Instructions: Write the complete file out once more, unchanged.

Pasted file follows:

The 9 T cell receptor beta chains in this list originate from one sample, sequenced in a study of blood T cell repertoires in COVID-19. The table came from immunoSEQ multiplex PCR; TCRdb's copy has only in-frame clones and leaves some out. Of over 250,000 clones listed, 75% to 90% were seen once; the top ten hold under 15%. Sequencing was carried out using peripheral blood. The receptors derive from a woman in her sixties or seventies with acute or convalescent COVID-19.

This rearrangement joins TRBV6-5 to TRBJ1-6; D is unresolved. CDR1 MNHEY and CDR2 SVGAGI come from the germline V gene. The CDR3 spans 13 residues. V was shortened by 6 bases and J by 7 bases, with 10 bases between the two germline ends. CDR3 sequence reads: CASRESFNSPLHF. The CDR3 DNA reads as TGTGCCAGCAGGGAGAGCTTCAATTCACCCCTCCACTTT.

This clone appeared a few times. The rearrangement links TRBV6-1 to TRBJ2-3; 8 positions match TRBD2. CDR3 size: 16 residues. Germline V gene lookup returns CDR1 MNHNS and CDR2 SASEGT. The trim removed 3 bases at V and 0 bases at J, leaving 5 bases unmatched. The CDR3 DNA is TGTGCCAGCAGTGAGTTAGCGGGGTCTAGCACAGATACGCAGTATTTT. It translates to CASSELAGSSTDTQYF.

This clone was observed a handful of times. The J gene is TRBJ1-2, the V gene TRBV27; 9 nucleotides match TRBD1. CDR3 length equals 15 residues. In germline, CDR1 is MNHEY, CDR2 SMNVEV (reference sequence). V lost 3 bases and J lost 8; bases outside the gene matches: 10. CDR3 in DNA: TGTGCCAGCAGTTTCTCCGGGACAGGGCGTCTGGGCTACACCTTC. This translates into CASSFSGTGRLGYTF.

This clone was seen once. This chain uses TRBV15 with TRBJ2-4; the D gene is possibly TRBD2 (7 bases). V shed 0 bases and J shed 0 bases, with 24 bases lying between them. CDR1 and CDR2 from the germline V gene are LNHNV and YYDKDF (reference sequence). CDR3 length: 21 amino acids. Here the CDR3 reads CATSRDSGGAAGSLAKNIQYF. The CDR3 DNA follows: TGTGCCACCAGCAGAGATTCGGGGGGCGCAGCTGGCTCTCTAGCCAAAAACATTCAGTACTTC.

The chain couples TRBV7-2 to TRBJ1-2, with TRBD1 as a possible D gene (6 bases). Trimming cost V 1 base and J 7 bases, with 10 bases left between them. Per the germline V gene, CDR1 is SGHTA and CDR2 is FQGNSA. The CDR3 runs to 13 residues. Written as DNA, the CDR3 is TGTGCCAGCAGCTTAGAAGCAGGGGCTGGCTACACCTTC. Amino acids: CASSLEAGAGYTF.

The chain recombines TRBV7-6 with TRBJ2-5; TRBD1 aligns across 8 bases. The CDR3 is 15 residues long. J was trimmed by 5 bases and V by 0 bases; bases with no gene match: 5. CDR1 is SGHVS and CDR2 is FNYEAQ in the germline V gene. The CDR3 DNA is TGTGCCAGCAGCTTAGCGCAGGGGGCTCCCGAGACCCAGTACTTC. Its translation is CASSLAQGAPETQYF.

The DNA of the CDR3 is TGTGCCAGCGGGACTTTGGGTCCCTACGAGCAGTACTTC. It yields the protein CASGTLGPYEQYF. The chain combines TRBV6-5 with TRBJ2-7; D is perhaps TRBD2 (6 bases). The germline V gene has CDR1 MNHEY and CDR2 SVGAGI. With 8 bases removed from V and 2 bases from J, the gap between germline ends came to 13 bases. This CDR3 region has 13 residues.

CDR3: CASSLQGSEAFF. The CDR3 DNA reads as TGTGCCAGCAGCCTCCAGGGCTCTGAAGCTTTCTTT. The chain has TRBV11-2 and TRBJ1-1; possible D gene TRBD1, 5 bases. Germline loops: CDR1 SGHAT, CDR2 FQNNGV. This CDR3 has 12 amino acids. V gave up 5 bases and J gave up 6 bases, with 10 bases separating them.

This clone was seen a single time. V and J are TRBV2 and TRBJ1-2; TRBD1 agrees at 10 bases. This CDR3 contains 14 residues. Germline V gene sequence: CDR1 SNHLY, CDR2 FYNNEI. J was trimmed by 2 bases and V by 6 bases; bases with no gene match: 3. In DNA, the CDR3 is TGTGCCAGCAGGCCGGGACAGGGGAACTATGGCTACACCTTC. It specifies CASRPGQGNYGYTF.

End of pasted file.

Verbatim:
The 9 T cell receptor beta chains in this list originate from one sample, sequenced in a study of blood T cell repertoires in COVID-19. The table came from immunoSEQ multiplex PCR; TCRdb's copy has only in-frame clones and leaves some out. Of over 250,000 clones listed, 75% to 90% were seen once; the top ten hold under 15%. Sequencing was carried out using peripheral blood. The receptors derive from a woman in her sixties or seventies with acute or convalescent COVID-19.

This rearrangement joins TRBV6-5 to TRBJ1-6; D is unresolved. CDR1 MNHEY and CDR2 SVGAGI come from the germline V gene. The CDR3 spans 13 residues. V was shortened by 6 bases and J by 7 bases, with 10 bases between the two germline ends. CDR3 sequence reads: CASRESFNSPLHF. The CDR3 DNA reads as TGTGCCAGCAGGGAGAGCTTCAATTCACCCCTCCACTTT.

This clone appeared a few times. The rearrangement links TRBV6-1 to TRBJ2-3; 8 positions match TRBD2. CDR3 size: 16 residues. Germline V gene lookup returns CDR1 MNHNS and CDR2 SASEGT. The trim removed 3 bases at V and 0 bases at J, leaving 5 bases unmatched. The CDR3 DNA is TGTGCCAGCAGTGAGTTAGCGGGGTCTAGCACAGATACGCAGTATTTT. It translates to CASSELAGSSTDTQYF.

This clone was observed a handful of times. The J gene is TRBJ1-2, the V gene TRBV27; 9 nucleotides match TRBD1. CDR3 length equals 15 residues. In germline, CDR1 is MNHEY, CDR2 SMNVEV (reference sequence). V lost 3 bases and J lost 8; bases outside the gene matches: 10. CDR3 in DNA: TGTGCCAGCAGTTTCTCCGGGACAGGGCGTCTGGGCTACACCTTC. This translates into CASSFSGTGRLGYTF.

This clone was seen once. This chain uses TRBV15 with TRBJ2-4; the D gene is possibly TRBD2 (7 bases). V shed 0 bases and J shed 0 bases, with 24 bases lying between them. CDR1 and CDR2 from the germline V gene are LNHNV and YYDKDF (reference sequence). CDR3 length: 21 amino acids. Here the CDR3 reads CATSRDSGGAAGSLAKNIQYF. The CDR3 DNA follows: TGTGCCACCAGCAGAGATTCGGGGGGCGCAGCTGGCTCTCTAGCCAAAAACATTCAGTACTTC.

The chain couples TRBV7-2 to TRBJ1-2, with TRBD1 as a possible D gene (6 bases). Trimming cost V 1 base and J 7 bases, with 10 bases left between them. Per the germline V gene, CDR1 is SGHTA and CDR2 is FQGNSA. The CDR3 runs to 13 residues. Written as DNA, the CDR3 is TGTGCCAGCAGCTTAGAAGCAGGGGCTGGCTACACCTTC. Amino acids: CASSLEAGAGYTF.

The chain recombines TRBV7-6 with TRBJ2-5; TRBD1 aligns across 8 bases. The CDR3 is 15 residues long. J was trimmed by 5 bases and V by 0 bases; bases with no gene match: 5. CDR1 is SGHVS and CDR2 is FNYEAQ in the germline V gene. The CDR3 DNA is TGTGCCAGCAGCTTAGCGCAGGGGGCTCCCGAGACCCAGTACTTC. Its translation is CASSLAQGAPETQYF.

The DNA of the CDR3 is TGTGCCAGCGGGACTTTGGGTCCCTACGAGCAGTACTTC. It yields the protein CASGTLGPYEQYF. The chain combines TRBV6-5 with TRBJ2-7; D is perhaps TRBD2 (6 bases). The germline V gene has CDR1 MNHEY and CDR2 SVGAGI. With 8 bases removed from V and 2 bases from J, the gap between germline ends came to 13 bases. This CDR3 region has 13 residues.

CDR3: CASSLQGSEAFF. The CDR3 DNA reads as TGTGCCAGCAGCCTCCAGGGCTCTGAAGCTTTCTTT. The chain has TRBV11-2 and TRBJ1-1; possible D gene TRBD1, 5 bases. Germline loops: CDR1 SGHAT, CDR2 FQNNGV. This CDR3 has 12 amino acids. V gave up 5 bases and J gave up 6 bases, with 10 bases separating them.

This clone was seen a single time. V and J are TRBV2 and TRBJ1-2; TRBD1 agrees at 10 bases. This CDR3 contains 14 residues. Germline V gene sequence: CDR1 SNHLY, CDR2 FYNNEI. J was trimmed by 2 bases and V by 6 bases; bases with no gene match: 3. In DNA, the CDR3 is TGTGCCAGCAGGCCGGGACAGGGGAACTATGGCTACACCTTC. It specifies CASRPGQGNYGYTF.